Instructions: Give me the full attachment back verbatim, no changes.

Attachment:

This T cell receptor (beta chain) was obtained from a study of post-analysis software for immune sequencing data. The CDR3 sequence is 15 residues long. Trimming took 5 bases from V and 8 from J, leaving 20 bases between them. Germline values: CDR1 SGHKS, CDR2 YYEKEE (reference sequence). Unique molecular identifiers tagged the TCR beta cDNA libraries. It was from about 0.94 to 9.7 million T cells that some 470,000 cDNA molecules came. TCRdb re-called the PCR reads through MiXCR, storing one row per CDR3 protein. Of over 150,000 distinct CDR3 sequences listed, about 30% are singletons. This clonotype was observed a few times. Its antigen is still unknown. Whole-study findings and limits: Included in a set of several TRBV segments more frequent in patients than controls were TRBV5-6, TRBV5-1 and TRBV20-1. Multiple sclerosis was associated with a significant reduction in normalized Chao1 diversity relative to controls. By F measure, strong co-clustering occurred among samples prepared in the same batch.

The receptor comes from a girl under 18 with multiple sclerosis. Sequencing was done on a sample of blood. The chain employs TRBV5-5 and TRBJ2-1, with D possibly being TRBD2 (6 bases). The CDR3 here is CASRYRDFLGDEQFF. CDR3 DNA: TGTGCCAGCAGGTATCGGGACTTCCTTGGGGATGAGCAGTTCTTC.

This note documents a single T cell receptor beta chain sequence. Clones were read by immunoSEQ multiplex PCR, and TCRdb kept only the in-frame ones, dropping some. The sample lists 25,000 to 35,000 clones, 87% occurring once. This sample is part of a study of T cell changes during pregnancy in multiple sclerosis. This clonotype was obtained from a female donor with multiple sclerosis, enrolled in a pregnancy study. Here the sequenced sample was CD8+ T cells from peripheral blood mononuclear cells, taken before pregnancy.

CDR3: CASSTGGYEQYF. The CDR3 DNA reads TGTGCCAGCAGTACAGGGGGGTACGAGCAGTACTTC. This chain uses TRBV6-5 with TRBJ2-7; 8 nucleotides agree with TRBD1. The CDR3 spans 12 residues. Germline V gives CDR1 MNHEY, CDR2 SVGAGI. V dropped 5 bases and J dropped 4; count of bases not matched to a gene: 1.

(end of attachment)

This T cell receptor (beta chain) was obtained from a study of post-analysis software for immune sequencing data. The CDR3 sequence is 15 residues long. Trimming took 5 bases from V and 8 from J, leaving 20 bases between them. Germline values: CDR1 SGHKS, CDR2 YYEKEE (reference sequence). Unique molecular identifiers tagged the TCR beta cDNA libraries. It was from about 0.94 to 9.7 million T cells that some 470,000 cDNA molecules came. TCRdb re-called the PCR reads through MiXCR, storing one row per CDR3 protein. Of over 150,000 distinct CDR3 sequences listed, about 30% are singletons. This clonotype was observed a few times. Its antigen is still unknown. Whole-study findings and limits: Included in a set of several TRBV segments more frequent in patients than controls were TRBV5-6, TRBV5-1 and TRBV20-1. Multiple sclerosis was associated with a significant reduction in normalized Chao1 diversity relative to controls. By F measure, strong co-clustering occurred among samples prepared in the same batch.

The receptor comes from a girl under 18 with multiple sclerosis. Sequencing was done on a sample of blood. The chain employs TRBV5-5 and TRBJ2-1, with D possibly being TRBD2 (6 bases). The CDR3 here is CASRYRDFLGDEQFF. CDR3 DNA: TGTGCCAGCAGGTATCGGGACTTCCTTGGGGATGAGCAGTTCTTC.

This note documents a single T cell receptor beta chain sequence. Clones were read by immunoSEQ multiplex PCR, and TCRdb kept only the in-frame ones, dropping some. The sample lists 25,000 to 35,000 clones, 87% occurring once. This sample is part of a study of T cell changes during pregnancy in multiple sclerosis. This clonotype was obtained from a female donor with multiple sclerosis, enrolled in a pregnancy study. Here the sequenced sample was CD8+ T cells from peripheral blood mononuclear cells, taken before pregnancy.

CDR3: CASSTGGYEQYF. The CDR3 DNA reads TGTGCCAGCAGTACAGGGGGGTACGAGCAGTACTTC. This chain uses TRBV6-5 with TRBJ2-7; 8 nucleotides agree with TRBD1. The CDR3 spans 12 residues. Germline V gives CDR1 MNHEY, CDR2 SVGAGI. V dropped 5 bases and J dropped 4; count of bases not matched to a gene: 1.